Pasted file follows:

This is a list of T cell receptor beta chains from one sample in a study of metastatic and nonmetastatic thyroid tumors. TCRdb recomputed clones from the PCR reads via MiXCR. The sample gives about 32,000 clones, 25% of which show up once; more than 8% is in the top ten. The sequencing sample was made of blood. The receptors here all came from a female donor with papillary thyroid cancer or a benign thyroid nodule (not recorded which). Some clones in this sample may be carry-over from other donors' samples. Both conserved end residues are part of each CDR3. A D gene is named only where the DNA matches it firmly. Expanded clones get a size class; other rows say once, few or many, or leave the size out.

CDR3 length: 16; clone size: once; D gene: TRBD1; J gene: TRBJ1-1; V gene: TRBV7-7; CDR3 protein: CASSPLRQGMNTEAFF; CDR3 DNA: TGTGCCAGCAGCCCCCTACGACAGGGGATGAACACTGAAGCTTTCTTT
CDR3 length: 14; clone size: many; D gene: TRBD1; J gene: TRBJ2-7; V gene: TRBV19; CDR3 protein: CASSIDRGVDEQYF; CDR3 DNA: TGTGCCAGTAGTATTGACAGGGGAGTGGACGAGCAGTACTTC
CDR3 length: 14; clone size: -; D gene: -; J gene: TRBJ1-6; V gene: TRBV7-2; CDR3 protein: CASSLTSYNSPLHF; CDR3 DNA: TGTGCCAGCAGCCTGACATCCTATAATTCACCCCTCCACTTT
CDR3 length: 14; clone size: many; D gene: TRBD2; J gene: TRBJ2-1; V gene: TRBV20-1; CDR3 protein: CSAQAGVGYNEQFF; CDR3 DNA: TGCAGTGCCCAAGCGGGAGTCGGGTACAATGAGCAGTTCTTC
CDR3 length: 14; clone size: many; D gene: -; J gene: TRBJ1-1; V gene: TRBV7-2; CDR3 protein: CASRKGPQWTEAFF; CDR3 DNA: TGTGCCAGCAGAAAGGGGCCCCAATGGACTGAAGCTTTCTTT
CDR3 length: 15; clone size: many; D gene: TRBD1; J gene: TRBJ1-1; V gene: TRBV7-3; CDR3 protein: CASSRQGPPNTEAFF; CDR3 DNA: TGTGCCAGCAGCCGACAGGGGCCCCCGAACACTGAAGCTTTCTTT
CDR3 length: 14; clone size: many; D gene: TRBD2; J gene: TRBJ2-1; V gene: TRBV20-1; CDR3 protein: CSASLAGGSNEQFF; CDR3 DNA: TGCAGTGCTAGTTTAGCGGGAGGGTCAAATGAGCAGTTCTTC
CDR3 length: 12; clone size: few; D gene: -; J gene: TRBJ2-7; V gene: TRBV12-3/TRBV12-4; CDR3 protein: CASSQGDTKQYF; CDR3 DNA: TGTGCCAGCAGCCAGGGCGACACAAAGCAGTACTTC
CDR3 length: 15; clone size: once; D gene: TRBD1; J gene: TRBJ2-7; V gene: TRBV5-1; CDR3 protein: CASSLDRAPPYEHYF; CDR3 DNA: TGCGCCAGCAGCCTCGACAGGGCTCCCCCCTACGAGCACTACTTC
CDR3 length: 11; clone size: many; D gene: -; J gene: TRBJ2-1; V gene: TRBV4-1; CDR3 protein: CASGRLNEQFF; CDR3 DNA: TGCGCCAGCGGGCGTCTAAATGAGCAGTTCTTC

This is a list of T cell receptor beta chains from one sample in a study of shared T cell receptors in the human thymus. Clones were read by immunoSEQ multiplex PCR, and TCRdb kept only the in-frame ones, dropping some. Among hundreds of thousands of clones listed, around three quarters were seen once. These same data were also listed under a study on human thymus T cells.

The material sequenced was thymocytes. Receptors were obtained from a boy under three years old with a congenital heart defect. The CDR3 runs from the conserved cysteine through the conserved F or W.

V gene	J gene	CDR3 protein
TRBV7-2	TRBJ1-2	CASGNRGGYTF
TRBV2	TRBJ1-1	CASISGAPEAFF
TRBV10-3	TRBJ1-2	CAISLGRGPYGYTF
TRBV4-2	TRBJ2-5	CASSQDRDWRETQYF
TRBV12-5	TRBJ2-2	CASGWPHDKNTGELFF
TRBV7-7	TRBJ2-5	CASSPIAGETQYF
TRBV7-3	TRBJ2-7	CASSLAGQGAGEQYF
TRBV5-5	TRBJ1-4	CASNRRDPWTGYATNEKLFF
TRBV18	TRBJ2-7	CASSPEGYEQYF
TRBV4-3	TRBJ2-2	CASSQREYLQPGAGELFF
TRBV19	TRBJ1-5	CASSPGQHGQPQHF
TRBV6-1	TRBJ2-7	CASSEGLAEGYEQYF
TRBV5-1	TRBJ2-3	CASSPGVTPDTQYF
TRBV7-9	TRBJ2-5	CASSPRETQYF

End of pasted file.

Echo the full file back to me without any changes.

This is a list of T cell receptor beta chains from one sample in a study of metastatic and nonmetastatic thyroid tumors. TCRdb recomputed clones from the PCR reads via MiXCR. The sample gives about 32,000 clones, 25% of which show up once; more than 8% is in the top ten. The sequencing sample was made of blood. The receptors here all came from a female donor with papillary thyroid cancer or a benign thyroid nodule (not recorded which). Some clones in this sample may be carry-over from other donors' samples. Both conserved end residues are part of each CDR3. A D gene is named only where the DNA matches it firmly. Expanded clones get a size class; other rows say once, few or many, or leave the size out.

CDR3 length: 16; clone size: once; D gene: TRBD1; J gene: TRBJ1-1; V gene: TRBV7-7; CDR3 protein: CASSPLRQGMNTEAFF; CDR3 DNA: TGTGCCAGCAGCCCCCTACGACAGGGGATGAACACTGAAGCTTTCTTT
CDR3 length: 14; clone size: many; D gene: TRBD1; J gene: TRBJ2-7; V gene: TRBV19; CDR3 protein: CASSIDRGVDEQYF; CDR3 DNA: TGTGCCAGTAGTATTGACAGGGGAGTGGACGAGCAGTACTTC
CDR3 length: 14; clone size: -; D gene: -; J gene: TRBJ1-6; V gene: TRBV7-2; CDR3 protein: CASSLTSYNSPLHF; CDR3 DNA: TGTGCCAGCAGCCTGACATCCTATAATTCACCCCTCCACTTT
CDR3 length: 14; clone size: many; D gene: TRBD2; J gene: TRBJ2-1; V gene: TRBV20-1; CDR3 protein: CSAQAGVGYNEQFF; CDR3 DNA: TGCAGTGCCCAAGCGGGAGTCGGGTACAATGAGCAGTTCTTC
CDR3 length: 14; clone size: many; D gene: -; J gene: TRBJ1-1; V gene: TRBV7-2; CDR3 protein: CASRKGPQWTEAFF; CDR3 DNA: TGTGCCAGCAGAAAGGGGCCCCAATGGACTGAAGCTTTCTTT
CDR3 length: 15; clone size: many; D gene: TRBD1; J gene: TRBJ1-1; V gene: TRBV7-3; CDR3 protein: CASSRQGPPNTEAFF; CDR3 DNA: TGTGCCAGCAGCCGACAGGGGCCCCCGAACACTGAAGCTTTCTTT
CDR3 length: 14; clone size: many; D gene: TRBD2; J gene: TRBJ2-1; V gene: TRBV20-1; CDR3 protein: CSASLAGGSNEQFF; CDR3 DNA: TGCAGTGCTAGTTTAGCGGGAGGGTCAAATGAGCAGTTCTTC
CDR3 length: 12; clone size: few; D gene: -; J gene: TRBJ2-7; V gene: TRBV12-3/TRBV12-4; CDR3 protein: CASSQGDTKQYF; CDR3 DNA: TGTGCCAGCAGCCAGGGCGACACAAAGCAGTACTTC
CDR3 length: 15; clone size: once; D gene: TRBD1; J gene: TRBJ2-7; V gene: TRBV5-1; CDR3 protein: CASSLDRAPPYEHYF; CDR3 DNA: TGCGCCAGCAGCCTCGACAGGGCTCCCCCCTACGAGCACTACTTC
CDR3 length: 11; clone size: many; D gene: -; J gene: TRBJ2-1; V gene: TRBV4-1; CDR3 protein: CASGRLNEQFF; CDR3 DNA: TGCGCCAGCGGGCGTCTAAATGAGCAGTTCTTC

This is a list of T cell receptor beta chains from one sample in a study of shared T cell receptors in the human thymus. Clones were read by immunoSEQ multiplex PCR, and TCRdb kept only the in-frame ones, dropping some. Among hundreds of thousands of clones listed, around three quarters were seen once. These same data were also listed under a study on human thymus T cells.

The material sequenced was thymocytes. Receptors were obtained from a boy under three years old with a congenital heart defect. The CDR3 runs from the conserved cysteine through the conserved F or W.

V gene	J gene	CDR3 protein
TRBV7-2	TRBJ1-2	CASGNRGGYTF
TRBV2	TRBJ1-1	CASISGAPEAFF
TRBV10-3	TRBJ1-2	CAISLGRGPYGYTF
TRBV4-2	TRBJ2-5	CASSQDRDWRETQYF
TRBV12-5	TRBJ2-2	CASGWPHDKNTGELFF
TRBV7-7	TRBJ2-5	CASSPIAGETQYF
TRBV7-3	TRBJ2-7	CASSLAGQGAGEQYF
TRBV5-5	TRBJ1-4	CASNRRDPWTGYATNEKLFF
TRBV18	TRBJ2-7	CASSPEGYEQYF
TRBV4-3	TRBJ2-2	CASSQREYLQPGAGELFF
TRBV19	TRBJ1-5	CASSPGQHGQPQHF
TRBV6-1	TRBJ2-7	CASSEGLAEGYEQYF
TRBV5-1	TRBJ2-3	CASSPGVTPDTQYF
TRBV7-9	TRBJ2-5	CASSPRETQYF